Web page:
GUYANA: President Irfaan Ali skirts question about fairness of Exxon deal

When correspondent Shaun Tandon asked President Irfaan Ali whether the deal is fair, the Head-of-State sidestepped the question and proceeded to tell the Agence France-Presse (AFP) journalist about other plans his administration has for the oil sector.

President, Dr. Irfaan Ali

“The arrangement itself,” Tandon asked Ali, “Do you feel that it’s equitable? Do you feel that it’s fair for Guyana?”
Fielding questions under the Baridi Benab at State House, with US Secretary of State Mike Pompeo, the President only offered that his administration is reviewing the Payara Field Development Plan (FDP), Exxon’s third intended development.       

Despite lambasting the former David Granger administration for the poor terms in the Stabroek Block agreement on several occasions, the People’s Progressive Party Civic (PPP/C), now in government, refuses to renegotiate the deal.   

“We have said even prior to the elections that there are issues that we’ll have to review,” Ali stated, “and as you’re aware, we have at the moment a review in terms of the Payara licence that is being done, and we have subjected ourselves to professional guidance. At the end of that review the government, of course, will have to make an informed decision.”

The government had hired a World Bank advisor and former Alberta Premier, Alison Redford to spearhead a review of the project, as well as to assess the work of Bayphase, the company hired by the former government to review the project. The Stabroek Block agreement, including the intended Payara project, has been widely criticised for its lopsided provisions, some of which Guyana’s laws don’t even allow.

The PPP/C government has been challenged to bring the deal into conformity with the law, and to ensure its terms give Guyana a suitable share of the revenue. Global Witness had said that it is such an unfair deal that Guyana will lose US$55B over the life of the agreement.

Tandon having also asked about managing risks in the sector, the President quickly pivoted from his brief comment on Payara, to the administration’s plan to establish a Petroleum Commission, moving the conversation well away from a discussion on the deal.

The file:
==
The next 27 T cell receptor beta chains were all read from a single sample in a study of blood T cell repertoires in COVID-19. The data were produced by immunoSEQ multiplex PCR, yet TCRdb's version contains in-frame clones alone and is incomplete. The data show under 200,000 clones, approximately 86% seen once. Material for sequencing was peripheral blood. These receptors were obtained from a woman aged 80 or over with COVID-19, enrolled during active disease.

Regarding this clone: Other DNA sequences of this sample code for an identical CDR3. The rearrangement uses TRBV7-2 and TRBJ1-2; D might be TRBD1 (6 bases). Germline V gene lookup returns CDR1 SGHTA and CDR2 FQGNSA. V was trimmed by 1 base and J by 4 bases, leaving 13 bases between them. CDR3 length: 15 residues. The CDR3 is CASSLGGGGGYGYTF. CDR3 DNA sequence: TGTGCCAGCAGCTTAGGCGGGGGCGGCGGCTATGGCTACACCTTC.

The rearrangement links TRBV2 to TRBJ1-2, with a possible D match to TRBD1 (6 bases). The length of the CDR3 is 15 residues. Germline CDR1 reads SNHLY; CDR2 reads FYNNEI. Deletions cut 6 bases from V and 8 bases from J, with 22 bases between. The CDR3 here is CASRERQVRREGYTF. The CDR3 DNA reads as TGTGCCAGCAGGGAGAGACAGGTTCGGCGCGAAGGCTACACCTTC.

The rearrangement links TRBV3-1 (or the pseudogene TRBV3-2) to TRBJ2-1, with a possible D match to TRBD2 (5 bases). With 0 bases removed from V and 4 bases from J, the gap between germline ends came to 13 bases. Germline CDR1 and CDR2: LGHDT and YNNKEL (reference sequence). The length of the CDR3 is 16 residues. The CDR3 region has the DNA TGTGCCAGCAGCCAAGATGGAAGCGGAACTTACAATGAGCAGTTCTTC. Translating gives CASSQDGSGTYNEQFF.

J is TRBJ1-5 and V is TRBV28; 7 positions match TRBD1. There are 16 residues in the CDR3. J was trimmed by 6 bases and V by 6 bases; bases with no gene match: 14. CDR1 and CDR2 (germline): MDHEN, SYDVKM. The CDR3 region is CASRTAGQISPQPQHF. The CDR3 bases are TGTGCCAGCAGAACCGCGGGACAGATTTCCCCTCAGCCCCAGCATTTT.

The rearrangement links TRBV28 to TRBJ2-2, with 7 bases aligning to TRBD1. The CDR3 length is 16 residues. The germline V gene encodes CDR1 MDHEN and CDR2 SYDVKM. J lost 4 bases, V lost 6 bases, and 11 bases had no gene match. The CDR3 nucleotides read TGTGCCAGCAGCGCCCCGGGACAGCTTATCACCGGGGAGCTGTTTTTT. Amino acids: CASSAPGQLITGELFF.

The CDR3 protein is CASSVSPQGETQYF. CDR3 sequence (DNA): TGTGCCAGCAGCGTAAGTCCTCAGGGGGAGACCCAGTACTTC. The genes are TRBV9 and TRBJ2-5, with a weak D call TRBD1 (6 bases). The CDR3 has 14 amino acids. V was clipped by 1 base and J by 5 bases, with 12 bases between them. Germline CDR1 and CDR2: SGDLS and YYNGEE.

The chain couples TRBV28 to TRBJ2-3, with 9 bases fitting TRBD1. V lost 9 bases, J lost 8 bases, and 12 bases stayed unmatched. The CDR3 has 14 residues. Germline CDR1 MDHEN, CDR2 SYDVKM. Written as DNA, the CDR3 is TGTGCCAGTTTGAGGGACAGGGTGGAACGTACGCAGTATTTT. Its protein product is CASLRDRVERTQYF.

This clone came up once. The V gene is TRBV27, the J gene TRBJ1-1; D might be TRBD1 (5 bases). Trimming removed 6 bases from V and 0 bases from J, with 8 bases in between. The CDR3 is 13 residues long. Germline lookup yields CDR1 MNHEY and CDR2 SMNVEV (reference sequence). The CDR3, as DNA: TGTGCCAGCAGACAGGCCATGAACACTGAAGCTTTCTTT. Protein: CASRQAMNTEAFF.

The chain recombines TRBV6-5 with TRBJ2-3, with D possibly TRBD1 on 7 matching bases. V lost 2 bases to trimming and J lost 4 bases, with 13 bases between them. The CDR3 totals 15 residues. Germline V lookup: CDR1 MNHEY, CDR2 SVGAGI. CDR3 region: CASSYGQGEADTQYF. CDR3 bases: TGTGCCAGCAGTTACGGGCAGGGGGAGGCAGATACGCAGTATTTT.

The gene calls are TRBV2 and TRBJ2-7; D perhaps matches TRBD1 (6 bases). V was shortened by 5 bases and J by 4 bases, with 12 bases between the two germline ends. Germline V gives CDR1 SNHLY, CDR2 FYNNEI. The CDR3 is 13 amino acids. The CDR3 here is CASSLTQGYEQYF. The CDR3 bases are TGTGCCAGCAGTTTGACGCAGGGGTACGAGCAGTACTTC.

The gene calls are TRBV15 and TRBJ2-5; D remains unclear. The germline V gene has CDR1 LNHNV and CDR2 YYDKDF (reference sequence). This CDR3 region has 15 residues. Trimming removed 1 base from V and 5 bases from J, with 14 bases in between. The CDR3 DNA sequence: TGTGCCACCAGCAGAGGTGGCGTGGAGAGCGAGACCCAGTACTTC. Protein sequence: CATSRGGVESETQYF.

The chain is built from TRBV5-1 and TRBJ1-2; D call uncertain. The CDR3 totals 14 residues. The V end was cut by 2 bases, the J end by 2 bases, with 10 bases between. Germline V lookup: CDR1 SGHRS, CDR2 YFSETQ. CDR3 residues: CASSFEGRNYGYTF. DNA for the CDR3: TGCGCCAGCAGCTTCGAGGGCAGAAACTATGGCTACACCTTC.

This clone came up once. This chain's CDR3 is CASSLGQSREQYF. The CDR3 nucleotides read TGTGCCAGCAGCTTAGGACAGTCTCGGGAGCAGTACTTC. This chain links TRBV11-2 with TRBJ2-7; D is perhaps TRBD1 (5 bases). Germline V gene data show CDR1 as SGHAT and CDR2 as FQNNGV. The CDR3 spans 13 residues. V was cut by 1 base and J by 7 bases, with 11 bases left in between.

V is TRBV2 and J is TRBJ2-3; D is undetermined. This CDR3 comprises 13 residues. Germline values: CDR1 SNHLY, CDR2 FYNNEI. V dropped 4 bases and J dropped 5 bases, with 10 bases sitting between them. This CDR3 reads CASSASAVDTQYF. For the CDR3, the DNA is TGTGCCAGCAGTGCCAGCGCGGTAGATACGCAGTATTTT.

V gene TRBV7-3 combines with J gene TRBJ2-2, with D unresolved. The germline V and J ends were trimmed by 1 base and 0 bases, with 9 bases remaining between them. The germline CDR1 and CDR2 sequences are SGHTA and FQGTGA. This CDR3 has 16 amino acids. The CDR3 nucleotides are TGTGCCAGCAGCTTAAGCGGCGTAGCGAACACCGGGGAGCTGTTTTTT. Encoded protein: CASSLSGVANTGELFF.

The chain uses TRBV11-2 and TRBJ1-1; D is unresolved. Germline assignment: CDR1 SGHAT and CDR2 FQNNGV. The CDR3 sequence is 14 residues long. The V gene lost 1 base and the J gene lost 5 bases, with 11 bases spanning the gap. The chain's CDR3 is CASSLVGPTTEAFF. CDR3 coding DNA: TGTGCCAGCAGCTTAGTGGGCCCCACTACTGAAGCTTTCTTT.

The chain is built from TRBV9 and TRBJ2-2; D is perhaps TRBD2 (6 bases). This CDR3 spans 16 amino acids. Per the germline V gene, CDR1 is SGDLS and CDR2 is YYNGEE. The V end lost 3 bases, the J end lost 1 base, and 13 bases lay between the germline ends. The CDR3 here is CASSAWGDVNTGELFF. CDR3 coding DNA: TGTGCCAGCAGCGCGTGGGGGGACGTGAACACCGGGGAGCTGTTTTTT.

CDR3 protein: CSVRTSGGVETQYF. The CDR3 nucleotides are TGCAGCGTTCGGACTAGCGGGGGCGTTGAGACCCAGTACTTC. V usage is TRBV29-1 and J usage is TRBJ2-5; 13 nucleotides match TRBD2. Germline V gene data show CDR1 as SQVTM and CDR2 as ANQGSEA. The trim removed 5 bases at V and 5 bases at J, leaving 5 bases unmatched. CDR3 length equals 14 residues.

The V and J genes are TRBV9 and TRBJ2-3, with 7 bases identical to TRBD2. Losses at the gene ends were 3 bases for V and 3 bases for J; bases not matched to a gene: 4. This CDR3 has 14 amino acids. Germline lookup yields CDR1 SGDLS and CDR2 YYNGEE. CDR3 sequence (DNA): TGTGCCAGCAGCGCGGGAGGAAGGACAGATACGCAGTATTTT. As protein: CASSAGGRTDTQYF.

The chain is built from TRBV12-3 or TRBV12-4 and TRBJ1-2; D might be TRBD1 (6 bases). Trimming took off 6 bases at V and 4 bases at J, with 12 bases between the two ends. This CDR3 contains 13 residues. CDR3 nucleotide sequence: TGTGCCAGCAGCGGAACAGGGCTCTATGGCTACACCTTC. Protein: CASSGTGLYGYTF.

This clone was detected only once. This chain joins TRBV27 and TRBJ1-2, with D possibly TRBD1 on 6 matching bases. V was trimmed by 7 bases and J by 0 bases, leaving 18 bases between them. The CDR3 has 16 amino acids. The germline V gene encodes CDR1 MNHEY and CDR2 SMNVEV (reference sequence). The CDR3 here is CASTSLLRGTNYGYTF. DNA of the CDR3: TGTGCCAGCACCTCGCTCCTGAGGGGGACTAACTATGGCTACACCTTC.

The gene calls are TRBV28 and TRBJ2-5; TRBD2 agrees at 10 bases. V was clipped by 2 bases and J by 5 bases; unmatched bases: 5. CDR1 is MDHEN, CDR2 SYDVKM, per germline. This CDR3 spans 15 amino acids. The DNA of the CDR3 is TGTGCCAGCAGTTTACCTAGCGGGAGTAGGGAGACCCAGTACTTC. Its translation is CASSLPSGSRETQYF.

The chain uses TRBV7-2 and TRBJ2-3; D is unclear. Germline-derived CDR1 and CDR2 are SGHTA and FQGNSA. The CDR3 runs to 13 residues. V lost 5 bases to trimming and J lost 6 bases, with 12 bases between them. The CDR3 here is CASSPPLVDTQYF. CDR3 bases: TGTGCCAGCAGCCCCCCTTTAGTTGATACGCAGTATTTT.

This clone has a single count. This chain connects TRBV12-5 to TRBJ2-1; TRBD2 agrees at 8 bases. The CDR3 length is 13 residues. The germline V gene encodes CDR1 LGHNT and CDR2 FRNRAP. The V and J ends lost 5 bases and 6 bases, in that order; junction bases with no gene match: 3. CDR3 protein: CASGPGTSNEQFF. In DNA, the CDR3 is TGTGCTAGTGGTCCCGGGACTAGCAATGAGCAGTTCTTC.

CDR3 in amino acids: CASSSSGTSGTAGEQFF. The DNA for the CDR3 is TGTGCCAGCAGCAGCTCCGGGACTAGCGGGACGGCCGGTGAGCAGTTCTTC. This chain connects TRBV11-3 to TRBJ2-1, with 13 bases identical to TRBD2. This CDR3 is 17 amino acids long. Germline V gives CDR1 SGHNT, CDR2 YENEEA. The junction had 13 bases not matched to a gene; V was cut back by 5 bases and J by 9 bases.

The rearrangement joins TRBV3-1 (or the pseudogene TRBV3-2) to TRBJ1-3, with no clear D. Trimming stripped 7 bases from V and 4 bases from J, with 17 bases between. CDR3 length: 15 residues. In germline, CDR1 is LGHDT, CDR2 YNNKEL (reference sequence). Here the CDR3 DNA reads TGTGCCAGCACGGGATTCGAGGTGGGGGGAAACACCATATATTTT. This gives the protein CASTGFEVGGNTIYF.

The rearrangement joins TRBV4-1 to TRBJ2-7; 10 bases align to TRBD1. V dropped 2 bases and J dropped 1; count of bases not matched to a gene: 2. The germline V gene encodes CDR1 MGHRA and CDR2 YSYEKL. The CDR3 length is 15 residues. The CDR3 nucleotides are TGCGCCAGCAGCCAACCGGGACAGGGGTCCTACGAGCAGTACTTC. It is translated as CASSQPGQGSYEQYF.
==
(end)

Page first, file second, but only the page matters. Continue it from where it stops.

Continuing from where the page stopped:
“We’ve also committed ourselves to arm’s-length relationship with the management of the sector from a political perspective,” Ali said. “So you would not see, for example, the petroleum commission that is controlled by politicians. The management of this resource must be done by competent, qualified, technical persons who can ensure that we get the best output from our oil and gas resources.”

This Commission is a promise the PPP/C has touted for some time now. There is no timeline yet for its establishment.
The President continued, “For us, oil and gas is a great impetus for the macro-economic vision for our country.”
He said that it will allow the government to build and expand other sectors, transform the country’s infrastructure, and foster a competitive “knowledge economy”.

“So oil and gas, I can assure you, will be managed by technically competent people,” he said, alluding to the Petroleum Commission again, before moving on to mention the administration’s plans for the Natural Resource Fund. “Of course, we are now re-looking at the sovereign wealth fund to take away – there was legislation that was passed that added tremendous powers onto the minister who was responsible.”

The PPP/C has criticised the Act, passed by the former government – not only for its provisions, but because it was passed after the government fell by the December 21, 2018 motion of no confidence.

“We have to remove that,” he said, “remove the overwhelming power that is assigned to the Minister so that we can have greater transparency and accountability in the management of this sector.”

Finally, the President referred to the recently appointed advisory panel on local content.

“We are committed to supporting investment in this sector,” President Ali, “and we are committed in ensuring that Guyanese benefit from these investments. That is why we’ve established a technical taskforce to look at local content and to see how we can not only support the local private sector, but how we can build a capacity and ensure that they benefit from local content.”

This is an issue that the new government has made a show of and its appointment of Trinidadian local content expert, Anthony Paul has been lauded. However, the government is reminded that local content cannot be a substitute for a fair deal, as it does not rake in enough to recover the US$55B Guyana is set to lose from the Stabroek Block agreement’s current terms.